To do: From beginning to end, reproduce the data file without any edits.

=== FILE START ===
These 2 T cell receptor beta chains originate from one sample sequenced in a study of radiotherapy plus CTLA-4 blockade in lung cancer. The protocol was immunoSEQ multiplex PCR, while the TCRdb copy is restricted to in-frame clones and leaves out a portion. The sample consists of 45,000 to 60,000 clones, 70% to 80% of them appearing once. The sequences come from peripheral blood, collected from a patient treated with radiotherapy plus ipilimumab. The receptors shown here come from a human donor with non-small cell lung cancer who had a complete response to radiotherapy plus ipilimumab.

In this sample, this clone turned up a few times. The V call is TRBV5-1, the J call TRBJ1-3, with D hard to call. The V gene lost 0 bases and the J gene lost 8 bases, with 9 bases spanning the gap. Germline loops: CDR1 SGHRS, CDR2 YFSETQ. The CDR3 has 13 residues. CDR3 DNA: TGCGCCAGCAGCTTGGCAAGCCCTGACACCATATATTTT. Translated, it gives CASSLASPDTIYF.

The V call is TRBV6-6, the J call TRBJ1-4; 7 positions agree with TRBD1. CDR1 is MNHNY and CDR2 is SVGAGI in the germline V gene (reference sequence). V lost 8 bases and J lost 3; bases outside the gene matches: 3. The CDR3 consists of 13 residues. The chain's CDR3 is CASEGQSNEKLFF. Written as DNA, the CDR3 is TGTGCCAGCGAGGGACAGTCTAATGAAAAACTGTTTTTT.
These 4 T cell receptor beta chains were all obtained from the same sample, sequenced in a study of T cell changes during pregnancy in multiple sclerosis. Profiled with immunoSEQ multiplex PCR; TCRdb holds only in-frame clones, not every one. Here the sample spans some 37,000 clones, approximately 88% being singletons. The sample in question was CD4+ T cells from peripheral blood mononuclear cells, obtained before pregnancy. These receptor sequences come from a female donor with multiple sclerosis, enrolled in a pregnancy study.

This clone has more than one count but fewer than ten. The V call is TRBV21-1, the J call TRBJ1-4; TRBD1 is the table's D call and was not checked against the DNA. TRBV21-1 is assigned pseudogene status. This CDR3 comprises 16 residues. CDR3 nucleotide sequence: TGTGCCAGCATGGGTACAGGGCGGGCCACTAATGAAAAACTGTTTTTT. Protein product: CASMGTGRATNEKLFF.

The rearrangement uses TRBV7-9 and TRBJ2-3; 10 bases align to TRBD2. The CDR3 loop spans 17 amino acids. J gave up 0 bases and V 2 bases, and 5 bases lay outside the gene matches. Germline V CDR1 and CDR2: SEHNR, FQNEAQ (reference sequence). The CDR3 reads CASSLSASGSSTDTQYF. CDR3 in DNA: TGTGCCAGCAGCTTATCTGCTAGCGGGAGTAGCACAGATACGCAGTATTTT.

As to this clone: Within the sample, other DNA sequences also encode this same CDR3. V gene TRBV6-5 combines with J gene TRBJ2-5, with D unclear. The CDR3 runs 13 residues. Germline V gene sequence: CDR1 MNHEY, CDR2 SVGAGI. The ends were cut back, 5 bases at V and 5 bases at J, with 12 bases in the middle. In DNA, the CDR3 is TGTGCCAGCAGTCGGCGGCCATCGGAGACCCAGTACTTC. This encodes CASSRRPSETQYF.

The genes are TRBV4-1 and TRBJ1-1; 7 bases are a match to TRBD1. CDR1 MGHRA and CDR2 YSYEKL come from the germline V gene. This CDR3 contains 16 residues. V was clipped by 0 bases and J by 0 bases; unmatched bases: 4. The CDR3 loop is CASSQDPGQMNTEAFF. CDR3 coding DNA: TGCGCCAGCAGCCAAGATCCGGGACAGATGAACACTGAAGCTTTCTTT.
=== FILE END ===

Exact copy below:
These 2 T cell receptor beta chains originate from one sample sequenced in a study of radiotherapy plus CTLA-4 blockade in lung cancer. The protocol was immunoSEQ multiplex PCR, while the TCRdb copy is restricted to in-frame clones and leaves out a portion. The sample consists of 45,000 to 60,000 clones, 70% to 80% of them appearing once. The sequences come from peripheral blood, collected from a patient treated with radiotherapy plus ipilimumab. The receptors shown here come from a human donor with non-small cell lung cancer who had a complete response to radiotherapy plus ipilimumab.

In this sample, this clone turned up a few times. The V call is TRBV5-1, the J call TRBJ1-3, with D hard to call. The V gene lost 0 bases and the J gene lost 8 bases, with 9 bases spanning the gap. Germline loops: CDR1 SGHRS, CDR2 YFSETQ. The CDR3 has 13 residues. CDR3 DNA: TGCGCCAGCAGCTTGGCAAGCCCTGACACCATATATTTT. Translated, it gives CASSLASPDTIYF.

The V call is TRBV6-6, the J call TRBJ1-4; 7 positions agree with TRBD1. CDR1 is MNHNY and CDR2 is SVGAGI in the germline V gene (reference sequence). V lost 8 bases and J lost 3; bases outside the gene matches: 3. The CDR3 consists of 13 residues. The chain's CDR3 is CASEGQSNEKLFF. Written as DNA, the CDR3 is TGTGCCAGCGAGGGACAGTCTAATGAAAAACTGTTTTTT.
These 4 T cell receptor beta chains were all obtained from the same sample, sequenced in a study of T cell changes during pregnancy in multiple sclerosis. Profiled with immunoSEQ multiplex PCR; TCRdb holds only in-frame clones, not every one. Here the sample spans some 37,000 clones, approximately 88% being singletons. The sample in question was CD4+ T cells from peripheral blood mononuclear cells, obtained before pregnancy. These receptor sequences come from a female donor with multiple sclerosis, enrolled in a pregnancy study.

This clone has more than one count but fewer than ten. The V call is TRBV21-1, the J call TRBJ1-4; TRBD1 is the table's D call and was not checked against the DNA. TRBV21-1 is assigned pseudogene status. This CDR3 comprises 16 residues. CDR3 nucleotide sequence: TGTGCCAGCATGGGTACAGGGCGGGCCACTAATGAAAAACTGTTTTTT. Protein product: CASMGTGRATNEKLFF.

The rearrangement uses TRBV7-9 and TRBJ2-3; 10 bases align to TRBD2. The CDR3 loop spans 17 amino acids. J gave up 0 bases and V 2 bases, and 5 bases lay outside the gene matches. Germline V CDR1 and CDR2: SEHNR, FQNEAQ (reference sequence). The CDR3 reads CASSLSASGSSTDTQYF. CDR3 in DNA: TGTGCCAGCAGCTTATCTGCTAGCGGGAGTAGCACAGATACGCAGTATTTT.

As to this clone: Within the sample, other DNA sequences also encode this same CDR3. V gene TRBV6-5 combines with J gene TRBJ2-5, with D unclear. The CDR3 runs 13 residues. Germline V gene sequence: CDR1 MNHEY, CDR2 SVGAGI. The ends were cut back, 5 bases at V and 5 bases at J, with 12 bases in the middle. In DNA, the CDR3 is TGTGCCAGCAGTCGGCGGCCATCGGAGACCCAGTACTTC. This encodes CASSRRPSETQYF.

The genes are TRBV4-1 and TRBJ1-1; 7 bases are a match to TRBD1. CDR1 MGHRA and CDR2 YSYEKL come from the germline V gene. This CDR3 contains 16 residues. V was clipped by 0 bases and J by 0 bases; unmatched bases: 4. The CDR3 loop is CASSQDPGQMNTEAFF. CDR3 coding DNA: TGCGCCAGCAGCCAAGATCCGGGACAGATGAACACTGAAGCTTTCTTT.